Library Journal Review
The global refugee crisis receives a personal, historical, and deeply compassionate treatment from American cartoonist Fitzgerald (Hungover Bear and Friends) in this multilayered and beautifully written reflection on her years teaching art classes in Berlin refugee shelters. Recounting her interactions with students while faithfully re-creating their artwork, Fitzgerald illustrates their agency, optimism, and determination in the face of terrible trauma. As much a meditation on the present as on Berlin's history, in particular as a destination for Jewish refugees in the 1920s, this work weaves a dreamlike journey that takes readers from the intimacy of a child's drawing to the global impacts of civil wars while critiquing the role of design and aesthetics in oppression and propaganda. Fitzgerald herself is depicted in almost every panel conveying her struggles as a teacher and chronicler of her students' stories. Warm and occasionally surreal black-and-white drawings profoundly and respectfully humanize people too often rendered as statistics while encouraging contemplation of a more humane future. VERDICT An important contribution to the literature on conflict and diaspora and a microcosmic companion to Ai Weiwei's documentary Human Flow. Highly recommended. -Michael Dudley, Univ. of Winnipeg Lib., Man. © Copyright 2018. Library Journals LLC, a wholly owned subsidiary of Media Source, Inc. No redistribution permitted.
Booklist Review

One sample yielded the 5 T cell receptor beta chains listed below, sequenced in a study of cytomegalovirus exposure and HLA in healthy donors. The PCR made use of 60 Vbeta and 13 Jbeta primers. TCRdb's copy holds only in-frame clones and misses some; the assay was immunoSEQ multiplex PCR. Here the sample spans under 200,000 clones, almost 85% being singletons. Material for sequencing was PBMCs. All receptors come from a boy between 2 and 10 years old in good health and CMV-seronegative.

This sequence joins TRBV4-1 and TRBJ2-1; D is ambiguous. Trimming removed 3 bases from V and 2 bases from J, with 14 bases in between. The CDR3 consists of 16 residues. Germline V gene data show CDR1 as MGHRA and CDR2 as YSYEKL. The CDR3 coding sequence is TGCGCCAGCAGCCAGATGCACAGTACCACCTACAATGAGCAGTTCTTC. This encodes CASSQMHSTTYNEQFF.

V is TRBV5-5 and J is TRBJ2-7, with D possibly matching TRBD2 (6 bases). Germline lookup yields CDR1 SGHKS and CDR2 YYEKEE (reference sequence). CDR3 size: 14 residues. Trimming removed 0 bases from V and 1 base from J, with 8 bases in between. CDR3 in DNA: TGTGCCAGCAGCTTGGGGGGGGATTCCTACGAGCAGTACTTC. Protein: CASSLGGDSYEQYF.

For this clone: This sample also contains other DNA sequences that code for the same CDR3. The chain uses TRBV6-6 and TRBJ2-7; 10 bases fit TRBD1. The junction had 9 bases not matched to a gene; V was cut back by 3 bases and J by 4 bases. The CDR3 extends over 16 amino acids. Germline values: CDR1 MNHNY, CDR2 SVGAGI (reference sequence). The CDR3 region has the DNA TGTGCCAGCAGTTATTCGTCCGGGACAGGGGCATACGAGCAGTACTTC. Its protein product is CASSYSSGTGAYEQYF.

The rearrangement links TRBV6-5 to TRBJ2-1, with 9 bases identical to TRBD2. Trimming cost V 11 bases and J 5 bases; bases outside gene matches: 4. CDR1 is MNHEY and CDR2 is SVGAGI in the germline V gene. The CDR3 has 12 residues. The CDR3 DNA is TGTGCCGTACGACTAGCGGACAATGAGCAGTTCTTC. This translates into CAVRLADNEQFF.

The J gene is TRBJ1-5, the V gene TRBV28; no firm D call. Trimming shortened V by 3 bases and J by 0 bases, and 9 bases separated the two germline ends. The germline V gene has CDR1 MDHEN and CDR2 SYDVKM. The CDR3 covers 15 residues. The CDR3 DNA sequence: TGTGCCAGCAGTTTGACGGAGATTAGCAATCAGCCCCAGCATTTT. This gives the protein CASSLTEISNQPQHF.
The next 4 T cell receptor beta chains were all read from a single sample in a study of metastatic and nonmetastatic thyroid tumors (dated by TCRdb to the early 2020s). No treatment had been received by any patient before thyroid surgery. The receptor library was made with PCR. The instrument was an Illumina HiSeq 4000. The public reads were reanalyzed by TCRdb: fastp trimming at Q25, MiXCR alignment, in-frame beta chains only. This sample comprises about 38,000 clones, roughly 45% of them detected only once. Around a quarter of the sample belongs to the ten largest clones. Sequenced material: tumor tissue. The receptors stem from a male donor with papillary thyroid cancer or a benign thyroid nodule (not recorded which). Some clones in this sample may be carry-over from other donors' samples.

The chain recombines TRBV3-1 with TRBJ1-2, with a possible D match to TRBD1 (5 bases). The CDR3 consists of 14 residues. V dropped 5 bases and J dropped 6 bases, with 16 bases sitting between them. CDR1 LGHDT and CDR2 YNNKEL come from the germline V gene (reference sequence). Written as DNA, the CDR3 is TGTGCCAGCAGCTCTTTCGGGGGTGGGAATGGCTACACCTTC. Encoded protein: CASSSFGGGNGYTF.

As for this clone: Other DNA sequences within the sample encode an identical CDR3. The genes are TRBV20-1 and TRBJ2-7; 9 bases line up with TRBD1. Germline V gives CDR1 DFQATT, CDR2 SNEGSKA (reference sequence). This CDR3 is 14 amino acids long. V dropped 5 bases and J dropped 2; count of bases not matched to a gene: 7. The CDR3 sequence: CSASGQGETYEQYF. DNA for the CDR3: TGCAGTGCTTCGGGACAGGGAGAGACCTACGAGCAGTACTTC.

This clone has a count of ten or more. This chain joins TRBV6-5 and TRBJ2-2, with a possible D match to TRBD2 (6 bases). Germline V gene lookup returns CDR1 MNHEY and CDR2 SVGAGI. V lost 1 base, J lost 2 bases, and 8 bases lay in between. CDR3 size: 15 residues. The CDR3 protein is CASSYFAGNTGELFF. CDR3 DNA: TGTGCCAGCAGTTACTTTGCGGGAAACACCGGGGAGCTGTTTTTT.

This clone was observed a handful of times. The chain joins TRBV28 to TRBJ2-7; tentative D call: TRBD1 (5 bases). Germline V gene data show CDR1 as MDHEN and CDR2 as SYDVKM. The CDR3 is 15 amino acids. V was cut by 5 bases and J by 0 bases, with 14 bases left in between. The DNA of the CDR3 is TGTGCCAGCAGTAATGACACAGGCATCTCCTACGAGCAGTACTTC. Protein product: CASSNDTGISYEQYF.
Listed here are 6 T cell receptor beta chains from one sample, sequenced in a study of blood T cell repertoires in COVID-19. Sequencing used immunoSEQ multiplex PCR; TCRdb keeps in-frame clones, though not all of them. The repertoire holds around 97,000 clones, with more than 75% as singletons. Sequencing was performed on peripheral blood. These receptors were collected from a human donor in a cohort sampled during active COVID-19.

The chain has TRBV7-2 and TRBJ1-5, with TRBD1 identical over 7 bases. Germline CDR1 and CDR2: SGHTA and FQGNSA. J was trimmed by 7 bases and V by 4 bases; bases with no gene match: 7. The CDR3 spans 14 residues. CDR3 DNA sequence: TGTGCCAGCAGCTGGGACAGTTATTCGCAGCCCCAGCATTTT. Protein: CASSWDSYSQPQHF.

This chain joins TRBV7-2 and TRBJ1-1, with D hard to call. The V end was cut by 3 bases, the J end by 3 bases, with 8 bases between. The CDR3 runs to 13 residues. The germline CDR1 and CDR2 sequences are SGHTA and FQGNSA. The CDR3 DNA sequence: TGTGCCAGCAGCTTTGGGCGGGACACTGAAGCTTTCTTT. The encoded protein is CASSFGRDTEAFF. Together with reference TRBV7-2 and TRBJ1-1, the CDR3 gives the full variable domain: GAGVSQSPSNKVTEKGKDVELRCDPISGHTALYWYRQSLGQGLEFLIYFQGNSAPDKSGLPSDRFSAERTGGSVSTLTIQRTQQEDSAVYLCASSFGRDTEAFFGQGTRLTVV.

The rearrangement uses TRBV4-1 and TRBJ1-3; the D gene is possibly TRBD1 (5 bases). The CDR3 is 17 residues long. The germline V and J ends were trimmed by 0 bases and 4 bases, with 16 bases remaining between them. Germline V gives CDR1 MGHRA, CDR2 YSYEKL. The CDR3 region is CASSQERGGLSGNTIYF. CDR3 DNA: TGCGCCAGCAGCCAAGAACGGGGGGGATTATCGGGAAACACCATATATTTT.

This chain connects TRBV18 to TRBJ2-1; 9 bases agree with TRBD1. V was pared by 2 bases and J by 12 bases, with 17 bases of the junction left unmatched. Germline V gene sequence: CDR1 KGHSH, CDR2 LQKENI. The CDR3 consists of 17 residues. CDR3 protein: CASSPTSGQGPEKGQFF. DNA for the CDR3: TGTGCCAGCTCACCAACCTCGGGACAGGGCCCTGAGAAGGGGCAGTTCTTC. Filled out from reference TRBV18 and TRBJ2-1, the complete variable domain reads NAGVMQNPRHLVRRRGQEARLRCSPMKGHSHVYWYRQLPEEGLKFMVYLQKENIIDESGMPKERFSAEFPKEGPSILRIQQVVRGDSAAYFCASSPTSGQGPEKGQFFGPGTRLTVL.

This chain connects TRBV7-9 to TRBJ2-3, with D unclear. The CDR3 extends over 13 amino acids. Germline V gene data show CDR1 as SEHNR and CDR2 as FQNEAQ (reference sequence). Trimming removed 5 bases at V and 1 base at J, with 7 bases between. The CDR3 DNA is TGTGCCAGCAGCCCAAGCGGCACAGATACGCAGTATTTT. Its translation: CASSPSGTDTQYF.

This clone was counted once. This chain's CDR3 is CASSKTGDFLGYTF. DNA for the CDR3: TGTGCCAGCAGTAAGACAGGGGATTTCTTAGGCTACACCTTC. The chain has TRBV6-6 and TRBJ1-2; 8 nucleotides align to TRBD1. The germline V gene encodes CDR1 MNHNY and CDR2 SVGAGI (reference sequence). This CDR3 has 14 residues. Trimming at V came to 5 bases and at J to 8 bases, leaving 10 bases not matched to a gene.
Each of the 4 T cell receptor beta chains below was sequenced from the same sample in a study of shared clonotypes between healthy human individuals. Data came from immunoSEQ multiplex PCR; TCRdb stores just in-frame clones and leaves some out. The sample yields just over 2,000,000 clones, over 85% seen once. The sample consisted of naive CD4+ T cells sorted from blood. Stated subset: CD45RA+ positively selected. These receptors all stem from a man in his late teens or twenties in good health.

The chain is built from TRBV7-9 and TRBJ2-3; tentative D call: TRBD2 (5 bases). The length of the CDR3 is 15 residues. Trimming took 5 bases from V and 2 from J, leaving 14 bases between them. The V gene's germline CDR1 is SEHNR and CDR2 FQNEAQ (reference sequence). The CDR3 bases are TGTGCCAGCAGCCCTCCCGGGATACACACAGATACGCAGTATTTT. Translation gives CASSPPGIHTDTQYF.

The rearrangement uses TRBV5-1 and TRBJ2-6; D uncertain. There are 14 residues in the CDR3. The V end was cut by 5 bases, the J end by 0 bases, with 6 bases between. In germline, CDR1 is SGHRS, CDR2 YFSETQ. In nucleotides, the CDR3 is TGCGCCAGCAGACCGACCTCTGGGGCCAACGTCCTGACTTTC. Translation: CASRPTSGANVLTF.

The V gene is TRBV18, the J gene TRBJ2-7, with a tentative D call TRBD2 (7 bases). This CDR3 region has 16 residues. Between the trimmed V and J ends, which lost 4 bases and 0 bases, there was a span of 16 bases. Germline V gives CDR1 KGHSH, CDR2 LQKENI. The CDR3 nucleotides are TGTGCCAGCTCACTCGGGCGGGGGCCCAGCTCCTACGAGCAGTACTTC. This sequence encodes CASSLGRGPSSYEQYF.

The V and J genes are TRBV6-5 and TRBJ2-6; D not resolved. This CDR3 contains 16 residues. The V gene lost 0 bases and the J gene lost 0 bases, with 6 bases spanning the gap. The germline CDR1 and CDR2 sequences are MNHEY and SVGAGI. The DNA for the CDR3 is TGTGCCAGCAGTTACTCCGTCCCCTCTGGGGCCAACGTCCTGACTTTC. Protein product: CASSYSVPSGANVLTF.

Teaching recent refugees at an inflatable tent shelter in Berlin, New Yorker cartoonist Fitzgerald quickly rethought her seemingly mundane drawing-prompt to imagine the deep-sea world beneath a ship. For her students, many of whom had fled Syria and Afghanistan, boats were not places for adventure but dangerous steps in already precarious journeys. More innocuous prompts, asking students to draw their favorite foods or flowers, still led to illuminating conversations on the loved ones and former lives these people had lost. Fitzgerald pays tribute to her students, some of whom became friends, by relaying their stories here. Woven into her memoir, which she calls a collection of "surreal graphic nonfiction," are interludes about Joseph Roth's and Christopher Isherwood's writings on Berlin and her own observations of changes in German national politics and the country's welcoming attitude toward asylum seekers. Fitzgerald's somber, black-inked drawings are a good match to her serious, introspective tone but still leave room for lightness in the form of white space, expressive and smiling faces, and the off-the-page connections made through art.--Annie Bostrom Copyright 2018 Booklist